And don't assume I don't know anything about this stuff, the fact is that some things in linux just don't work. Also, ubuntu seemed to enjoy randomly deleting crap for some reason. I spent a good deal of my time making sure my sound would still be there on the next boot.
Official DrunkDuck curmudgeon
last edited on July 14, 2011 10:53AM
gigatwo at 7:20PM, April 27, 2008
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I'm not gonna lie, you do seem to know what you're talking about. To be honest, I just like to argue. You made my day.

I was basing my arguments off of my own experiences, and those of my friends. Of course, that's not always an effective means of making points, so I'll just say that you win.
last edited on July 14, 2011 12:36PM
anonymousposterchild at 7:33PM, April 27, 2008
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gigatwo
I'm not gonna lie, you do seem to know what you're talking about. To be honest, I just like to argue. You made my day.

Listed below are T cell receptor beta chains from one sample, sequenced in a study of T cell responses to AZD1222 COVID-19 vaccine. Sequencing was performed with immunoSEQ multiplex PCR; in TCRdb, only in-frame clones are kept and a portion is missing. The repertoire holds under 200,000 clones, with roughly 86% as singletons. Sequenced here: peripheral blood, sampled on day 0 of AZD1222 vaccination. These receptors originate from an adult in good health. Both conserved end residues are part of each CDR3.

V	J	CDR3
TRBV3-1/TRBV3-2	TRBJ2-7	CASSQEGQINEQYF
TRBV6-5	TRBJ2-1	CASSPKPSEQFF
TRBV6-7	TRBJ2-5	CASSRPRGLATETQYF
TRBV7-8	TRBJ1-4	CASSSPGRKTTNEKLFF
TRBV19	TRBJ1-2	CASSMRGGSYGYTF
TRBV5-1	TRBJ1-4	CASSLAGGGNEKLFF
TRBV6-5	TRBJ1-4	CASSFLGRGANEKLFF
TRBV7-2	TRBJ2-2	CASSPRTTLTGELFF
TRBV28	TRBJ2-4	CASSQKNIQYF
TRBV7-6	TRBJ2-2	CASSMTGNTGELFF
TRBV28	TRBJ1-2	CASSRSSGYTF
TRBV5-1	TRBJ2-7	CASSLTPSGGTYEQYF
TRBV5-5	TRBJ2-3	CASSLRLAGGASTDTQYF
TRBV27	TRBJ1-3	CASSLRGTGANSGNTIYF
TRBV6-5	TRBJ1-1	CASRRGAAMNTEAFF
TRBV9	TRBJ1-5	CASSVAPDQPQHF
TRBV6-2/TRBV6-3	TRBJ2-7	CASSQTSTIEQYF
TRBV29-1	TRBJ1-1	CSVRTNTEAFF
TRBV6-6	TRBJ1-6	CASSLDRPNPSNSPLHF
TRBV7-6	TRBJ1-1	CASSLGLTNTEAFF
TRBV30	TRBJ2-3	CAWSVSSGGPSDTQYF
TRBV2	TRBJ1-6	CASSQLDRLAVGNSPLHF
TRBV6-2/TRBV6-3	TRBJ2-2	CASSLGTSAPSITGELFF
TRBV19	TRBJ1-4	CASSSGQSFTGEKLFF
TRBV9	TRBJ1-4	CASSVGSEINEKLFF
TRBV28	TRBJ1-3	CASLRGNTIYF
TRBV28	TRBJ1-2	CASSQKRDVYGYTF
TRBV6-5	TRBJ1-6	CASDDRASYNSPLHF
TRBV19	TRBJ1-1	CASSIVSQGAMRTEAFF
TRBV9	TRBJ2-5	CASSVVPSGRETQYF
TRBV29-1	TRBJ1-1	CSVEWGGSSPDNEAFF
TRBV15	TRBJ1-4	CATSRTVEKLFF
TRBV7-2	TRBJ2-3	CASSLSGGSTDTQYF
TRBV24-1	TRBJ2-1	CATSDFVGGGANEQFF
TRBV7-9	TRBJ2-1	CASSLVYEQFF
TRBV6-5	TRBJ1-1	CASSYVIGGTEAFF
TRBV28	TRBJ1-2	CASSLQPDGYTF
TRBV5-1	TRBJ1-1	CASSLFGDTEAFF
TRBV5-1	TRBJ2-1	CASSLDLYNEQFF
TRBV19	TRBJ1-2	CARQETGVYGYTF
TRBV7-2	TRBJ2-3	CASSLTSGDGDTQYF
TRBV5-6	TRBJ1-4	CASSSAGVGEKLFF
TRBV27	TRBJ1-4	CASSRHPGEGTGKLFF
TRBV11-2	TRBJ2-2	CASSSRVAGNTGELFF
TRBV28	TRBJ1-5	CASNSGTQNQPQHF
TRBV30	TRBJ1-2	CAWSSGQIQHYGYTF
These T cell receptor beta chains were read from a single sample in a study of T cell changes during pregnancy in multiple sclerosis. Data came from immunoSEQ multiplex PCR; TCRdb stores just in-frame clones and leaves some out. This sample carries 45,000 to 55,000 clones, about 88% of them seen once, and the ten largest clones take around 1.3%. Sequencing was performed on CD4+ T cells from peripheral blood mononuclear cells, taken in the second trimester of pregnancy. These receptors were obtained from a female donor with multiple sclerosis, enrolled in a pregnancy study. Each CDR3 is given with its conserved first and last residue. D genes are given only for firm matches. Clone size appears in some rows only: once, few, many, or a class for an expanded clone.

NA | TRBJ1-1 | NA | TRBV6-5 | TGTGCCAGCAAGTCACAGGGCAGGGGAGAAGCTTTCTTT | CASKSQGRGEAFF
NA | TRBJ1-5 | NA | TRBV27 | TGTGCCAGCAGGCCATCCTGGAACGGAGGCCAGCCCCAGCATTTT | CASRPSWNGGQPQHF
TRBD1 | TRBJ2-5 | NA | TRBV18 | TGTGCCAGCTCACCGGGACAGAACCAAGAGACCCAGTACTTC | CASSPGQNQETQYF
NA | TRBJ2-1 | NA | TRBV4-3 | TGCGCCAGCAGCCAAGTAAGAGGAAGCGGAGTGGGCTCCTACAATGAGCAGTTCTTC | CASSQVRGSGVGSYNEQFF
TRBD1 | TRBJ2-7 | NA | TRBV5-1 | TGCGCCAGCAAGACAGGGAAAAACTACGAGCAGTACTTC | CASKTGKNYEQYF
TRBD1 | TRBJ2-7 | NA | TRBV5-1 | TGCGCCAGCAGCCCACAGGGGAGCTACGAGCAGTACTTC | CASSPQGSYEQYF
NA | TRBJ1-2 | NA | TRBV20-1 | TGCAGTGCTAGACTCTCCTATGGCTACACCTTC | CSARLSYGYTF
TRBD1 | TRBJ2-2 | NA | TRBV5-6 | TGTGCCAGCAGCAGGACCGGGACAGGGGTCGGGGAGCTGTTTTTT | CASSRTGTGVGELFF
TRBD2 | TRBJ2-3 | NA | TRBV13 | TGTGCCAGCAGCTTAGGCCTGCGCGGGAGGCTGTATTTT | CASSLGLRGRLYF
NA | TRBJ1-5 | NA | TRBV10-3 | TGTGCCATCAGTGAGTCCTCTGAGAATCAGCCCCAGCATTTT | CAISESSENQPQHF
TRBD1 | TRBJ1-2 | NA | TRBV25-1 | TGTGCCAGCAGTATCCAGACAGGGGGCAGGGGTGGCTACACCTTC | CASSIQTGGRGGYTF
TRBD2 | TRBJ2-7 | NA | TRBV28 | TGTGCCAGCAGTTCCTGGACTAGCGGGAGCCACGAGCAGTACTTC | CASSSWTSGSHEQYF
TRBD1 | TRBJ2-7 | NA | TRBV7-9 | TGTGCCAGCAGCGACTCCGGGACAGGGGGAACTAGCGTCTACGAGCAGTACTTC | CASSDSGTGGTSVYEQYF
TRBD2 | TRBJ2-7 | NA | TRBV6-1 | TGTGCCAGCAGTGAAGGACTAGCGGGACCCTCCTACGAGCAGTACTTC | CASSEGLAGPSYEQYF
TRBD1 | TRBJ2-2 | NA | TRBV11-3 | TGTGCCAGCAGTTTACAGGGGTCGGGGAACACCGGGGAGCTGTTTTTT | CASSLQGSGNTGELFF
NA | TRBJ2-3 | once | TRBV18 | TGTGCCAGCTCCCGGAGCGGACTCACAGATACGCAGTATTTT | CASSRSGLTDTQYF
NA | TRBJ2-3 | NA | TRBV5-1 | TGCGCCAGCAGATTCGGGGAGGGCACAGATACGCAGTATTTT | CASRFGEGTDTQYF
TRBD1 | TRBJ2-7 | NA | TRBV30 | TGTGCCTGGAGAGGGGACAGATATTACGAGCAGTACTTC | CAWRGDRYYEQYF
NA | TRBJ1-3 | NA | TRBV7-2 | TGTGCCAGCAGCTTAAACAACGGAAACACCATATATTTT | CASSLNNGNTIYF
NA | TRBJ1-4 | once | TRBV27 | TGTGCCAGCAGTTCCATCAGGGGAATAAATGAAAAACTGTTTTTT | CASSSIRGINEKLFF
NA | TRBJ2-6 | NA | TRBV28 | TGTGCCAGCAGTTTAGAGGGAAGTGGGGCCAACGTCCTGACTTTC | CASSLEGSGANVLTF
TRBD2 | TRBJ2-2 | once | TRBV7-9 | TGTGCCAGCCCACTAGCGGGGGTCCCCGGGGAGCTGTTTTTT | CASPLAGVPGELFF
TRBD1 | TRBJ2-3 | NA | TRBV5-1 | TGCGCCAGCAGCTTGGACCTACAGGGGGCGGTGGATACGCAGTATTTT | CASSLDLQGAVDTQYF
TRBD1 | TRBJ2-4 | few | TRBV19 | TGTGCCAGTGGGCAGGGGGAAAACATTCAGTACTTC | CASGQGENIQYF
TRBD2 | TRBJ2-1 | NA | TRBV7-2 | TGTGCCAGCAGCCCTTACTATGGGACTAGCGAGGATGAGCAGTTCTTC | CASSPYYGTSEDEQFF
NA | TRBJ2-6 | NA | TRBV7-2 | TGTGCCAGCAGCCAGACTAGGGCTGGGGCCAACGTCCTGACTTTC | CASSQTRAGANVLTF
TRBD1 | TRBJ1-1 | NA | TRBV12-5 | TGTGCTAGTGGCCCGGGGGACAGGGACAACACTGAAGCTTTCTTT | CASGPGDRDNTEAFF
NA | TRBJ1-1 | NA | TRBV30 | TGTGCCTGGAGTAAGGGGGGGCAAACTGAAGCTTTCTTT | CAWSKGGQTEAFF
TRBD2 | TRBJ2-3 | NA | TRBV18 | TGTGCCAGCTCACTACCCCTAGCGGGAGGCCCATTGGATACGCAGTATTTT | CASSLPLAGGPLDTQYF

I was basing my arguments off of my own experiences, and those of my friends. Of course, that's not always an effective means of making points, so I'll just say that you win.

I'll argue YOU.

Oh… I won.

Well… flash in opera still sucks in linux :C
Official DrunkDuck curmudgeon
last edited on July 14, 2011 10:53AM
gigatwo at 7:51PM, April 27, 2008
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Meh, I like FF, but that's because I've never tried opera.
last edited on July 14, 2011 12:36PM
anonymousposterchild at 8:07PM, April 27, 2008
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gigatwo
Meh, I like FF, but that's because I've never tried opera.

For some reason Firefox in linux trades off excessive memory usage from the windows version for excessive CPU usage. Opera always treated me right.
Official DrunkDuck curmudgeon
last edited on July 14, 2011 10:53AM
killersteak at 9:49PM, April 27, 2008
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Hmm, so how about them laptops, eh?
last edited on July 14, 2011 1:15PM
imshard at 10:24PM, April 27, 2008
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killersteak
Hmm, so how about them laptops, eh?

get one,you won't regret it.
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last edited on July 14, 2011 12:58PM
dueeast at 8:56AM, April 28, 2008